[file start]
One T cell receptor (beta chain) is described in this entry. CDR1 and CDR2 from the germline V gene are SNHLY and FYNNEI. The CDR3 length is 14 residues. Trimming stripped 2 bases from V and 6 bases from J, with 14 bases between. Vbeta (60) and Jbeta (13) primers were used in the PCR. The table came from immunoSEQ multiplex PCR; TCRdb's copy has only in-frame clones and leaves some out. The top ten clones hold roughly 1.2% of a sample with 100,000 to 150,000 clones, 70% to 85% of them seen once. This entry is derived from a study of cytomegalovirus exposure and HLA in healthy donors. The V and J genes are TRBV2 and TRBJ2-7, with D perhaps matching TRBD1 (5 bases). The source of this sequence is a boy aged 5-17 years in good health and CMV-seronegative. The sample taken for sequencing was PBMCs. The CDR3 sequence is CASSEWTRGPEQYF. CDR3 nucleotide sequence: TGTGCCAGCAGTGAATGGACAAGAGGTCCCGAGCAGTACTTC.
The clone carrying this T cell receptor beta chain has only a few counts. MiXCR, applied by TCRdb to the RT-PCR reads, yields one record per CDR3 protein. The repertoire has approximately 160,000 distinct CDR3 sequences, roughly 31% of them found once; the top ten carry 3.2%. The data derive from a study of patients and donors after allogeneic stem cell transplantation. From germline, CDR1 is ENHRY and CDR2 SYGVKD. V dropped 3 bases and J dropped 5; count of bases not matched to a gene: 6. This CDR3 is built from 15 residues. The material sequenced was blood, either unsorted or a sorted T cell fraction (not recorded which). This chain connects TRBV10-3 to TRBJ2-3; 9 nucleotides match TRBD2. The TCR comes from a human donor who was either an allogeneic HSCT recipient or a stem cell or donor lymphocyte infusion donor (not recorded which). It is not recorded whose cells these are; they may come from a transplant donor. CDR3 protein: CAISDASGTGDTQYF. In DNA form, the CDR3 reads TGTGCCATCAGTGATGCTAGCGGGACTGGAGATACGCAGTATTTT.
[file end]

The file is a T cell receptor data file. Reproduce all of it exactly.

One T cell receptor (beta chain) is described in this entry. CDR1 and CDR2 from the germline V gene are SNHLY and FYNNEI. The CDR3 length is 14 residues. Trimming stripped 2 bases from V and 6 bases from J, with 14 bases between. Vbeta (60) and Jbeta (13) primers were used in the PCR. The table came from immunoSEQ multiplex PCR; TCRdb's copy has only in-frame clones and leaves some out. The top ten clones hold roughly 1.2% of a sample with 100,000 to 150,000 clones, 70% to 85% of them seen once. This entry is derived from a study of cytomegalovirus exposure and HLA in healthy donors. The V and J genes are TRBV2 and TRBJ2-7, with D perhaps matching TRBD1 (5 bases). The source of this sequence is a boy aged 5-17 years in good health and CMV-seronegative. The sample taken for sequencing was PBMCs. The CDR3 sequence is CASSEWTRGPEQYF. CDR3 nucleotide sequence: TGTGCCAGCAGTGAATGGACAAGAGGTCCCGAGCAGTACTTC.
The clone carrying this T cell receptor beta chain has only a few counts. MiXCR, applied by TCRdb to the RT-PCR reads, yields one record per CDR3 protein. The repertoire has approximately 160,000 distinct CDR3 sequences, roughly 31% of them found once; the top ten carry 3.2%. The data derive from a study of patients and donors after allogeneic stem cell transplantation. From germline, CDR1 is ENHRY and CDR2 SYGVKD. V dropped 3 bases and J dropped 5; count of bases not matched to a gene: 6. This CDR3 is built from 15 residues. The material sequenced was blood, either unsorted or a sorted T cell fraction (not recorded which). This chain connects TRBV10-3 to TRBJ2-3; 9 nucleotides match TRBD2. The TCR comes from a human donor who was either an allogeneic HSCT recipient or a stem cell or donor lymphocyte infusion donor (not recorded which). It is not recorded whose cells these are; they may come from a transplant donor. CDR3 protein: CAISDASGTGDTQYF. In DNA form, the CDR3 reads TGTGCCATCAGTGATGCTAGCGGGACTGGAGATACGCAGTATTTT.